Gearbox: Helmets

Editors’ Choice: Petzl Sirocco

They say the best helmet is the one you’ll wear. And for skiers who climb and climbers who ski, the dual-certified Petzl Sirocco gives no excuses to leave your helmet behind, even on the longest tours. “This helmet is uber light! You might just for-get that this thing is strapped to your backpack,”one ski-mountaineering-focused tester raved.

For years, backcountry skiers have been trading out heavy and bulky alpine ski helmets to cash in on the weight savings and additional ventilation provided by climbing helmets. More recently, dual-certification alpine skiing/climbing helmets like the Salomon MTN Lab and Scott Couloir have offered backcountry-focused applicability. Seeing an increased need for a more specialized ski touring helmet, Petzl took to their lab—where they design high-performance athletic gear and high-angle professional rigging equipment—to create a CE certification specific to ski touring. This new CE Ski Touring certification combines EN 12492—the international standard to which climbing helmets are certified—with Petzl’s ownTop and Side Impact.

Unlike a traditional climbing helmet, the Sirocco is designed to protect your noggin on all sides against hazards found in alpine environments, including falling rocks and impacts against hard surfaces. Even so, the significant ventilation precludes the Sirocco from meeting the common alpine-skiing helmet standard, EN1077. (Conversely the Salomon MTN Lab and Scott Couloir II meet EN 12492 and EN 1077.)

Our tester found the ample ventilation to be clutch, deeming the Sirocco “perfect for boot-packing rocky couloirs late into the spring.” The helmet also offers a wide range of adjustability, the fit easily accommodating a hat when necessary on colder days. To keep the Sirocco a featherweight 5.6 ounces (the MTN Lab and Couloir II each weigh 13 ounces), the inner harness is made of lightweight webbing with a synching strap on the back, rather than a traditional plastic harness or a Boa adjustment system. “Surprisingly easy to adjust, and it stays snug all day without squeezing your head,” our tester conceded after expressing, “I was worried about it twisting and tangling on my pack, but it’s been smooth sailing so far.”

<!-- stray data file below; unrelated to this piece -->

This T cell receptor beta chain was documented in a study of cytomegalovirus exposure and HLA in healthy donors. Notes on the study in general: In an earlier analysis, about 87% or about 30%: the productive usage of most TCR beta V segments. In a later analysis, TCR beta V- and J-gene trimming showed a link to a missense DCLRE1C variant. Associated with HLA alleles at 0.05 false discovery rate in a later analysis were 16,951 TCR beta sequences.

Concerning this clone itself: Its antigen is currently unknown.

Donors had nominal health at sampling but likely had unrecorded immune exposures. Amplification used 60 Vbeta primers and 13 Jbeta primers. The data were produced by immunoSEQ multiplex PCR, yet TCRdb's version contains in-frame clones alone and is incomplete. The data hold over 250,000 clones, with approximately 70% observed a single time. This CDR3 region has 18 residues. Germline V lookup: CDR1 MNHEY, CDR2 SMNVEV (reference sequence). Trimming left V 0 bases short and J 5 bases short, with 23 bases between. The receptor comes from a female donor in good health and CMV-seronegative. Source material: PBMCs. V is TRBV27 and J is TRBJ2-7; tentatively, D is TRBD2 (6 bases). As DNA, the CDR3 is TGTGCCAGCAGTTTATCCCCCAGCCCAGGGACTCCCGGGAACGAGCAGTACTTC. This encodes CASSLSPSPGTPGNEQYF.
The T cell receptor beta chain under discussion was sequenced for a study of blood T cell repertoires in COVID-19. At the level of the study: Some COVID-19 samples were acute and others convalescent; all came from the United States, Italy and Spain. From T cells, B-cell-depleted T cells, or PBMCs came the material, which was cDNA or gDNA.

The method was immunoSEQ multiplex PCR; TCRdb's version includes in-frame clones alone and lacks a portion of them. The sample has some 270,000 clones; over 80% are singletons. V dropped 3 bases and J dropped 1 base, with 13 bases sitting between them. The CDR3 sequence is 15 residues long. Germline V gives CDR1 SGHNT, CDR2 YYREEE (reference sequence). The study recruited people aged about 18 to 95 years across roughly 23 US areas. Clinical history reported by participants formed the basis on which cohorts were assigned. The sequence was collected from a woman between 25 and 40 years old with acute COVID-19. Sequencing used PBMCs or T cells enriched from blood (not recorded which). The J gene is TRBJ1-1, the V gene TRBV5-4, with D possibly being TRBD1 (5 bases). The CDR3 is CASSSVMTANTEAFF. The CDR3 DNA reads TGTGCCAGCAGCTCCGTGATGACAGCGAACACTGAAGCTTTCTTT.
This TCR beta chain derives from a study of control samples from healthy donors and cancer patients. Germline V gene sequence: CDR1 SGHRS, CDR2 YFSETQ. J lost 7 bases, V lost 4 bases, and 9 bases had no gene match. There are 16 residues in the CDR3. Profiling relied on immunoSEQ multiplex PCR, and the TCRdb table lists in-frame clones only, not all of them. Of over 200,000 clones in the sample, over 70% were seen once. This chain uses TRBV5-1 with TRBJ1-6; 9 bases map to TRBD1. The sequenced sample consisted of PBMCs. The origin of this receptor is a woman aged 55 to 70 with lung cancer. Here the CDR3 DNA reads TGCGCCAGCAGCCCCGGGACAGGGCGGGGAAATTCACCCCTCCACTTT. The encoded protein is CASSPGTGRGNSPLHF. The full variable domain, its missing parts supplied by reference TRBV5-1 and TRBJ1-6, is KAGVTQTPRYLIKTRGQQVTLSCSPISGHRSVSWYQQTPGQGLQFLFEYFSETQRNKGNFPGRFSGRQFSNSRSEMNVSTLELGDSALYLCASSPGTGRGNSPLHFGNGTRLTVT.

Other features include headlamp clips for dawn patrols and an elastic goggle clip on the back. The tester did note that goggles didn’t fit well when worn on the outside of the helmet. “I found it much more comfortable to just wear the goggles under the helmet in true park-rat style,” she said. Her favorite feature, however, was the magnetic chin-strap clip, which made it easy to secure the strap, no matter how bulky her gloves were. “Just get them close and they’ll snap together on their own,” she said of the straps, continuing to comment that the days of getting frostbite while fiddling with a helmet were over.


Giro Grid MIPS

The Tech: Giro took MIPS technology one step further by helping to develop the MIPS Spherical technology found in the Grid MIPS helmet. This new tech gives more protection to against both high- and low-speed impacts at multiple angles by increasing the response time of the MIPS ball-and-socket like design and doing so over a larger area of the helmet.

The Talk: “The Giro Grid was a good balance of lightweight, breathable, warm and comfortable,” said the tester, adding, “If you’re looking for a do-it-all helmet with MIPS and good venting and don’t mind getting used to the at-first-tricky magnetic buckle, this is a great helmet.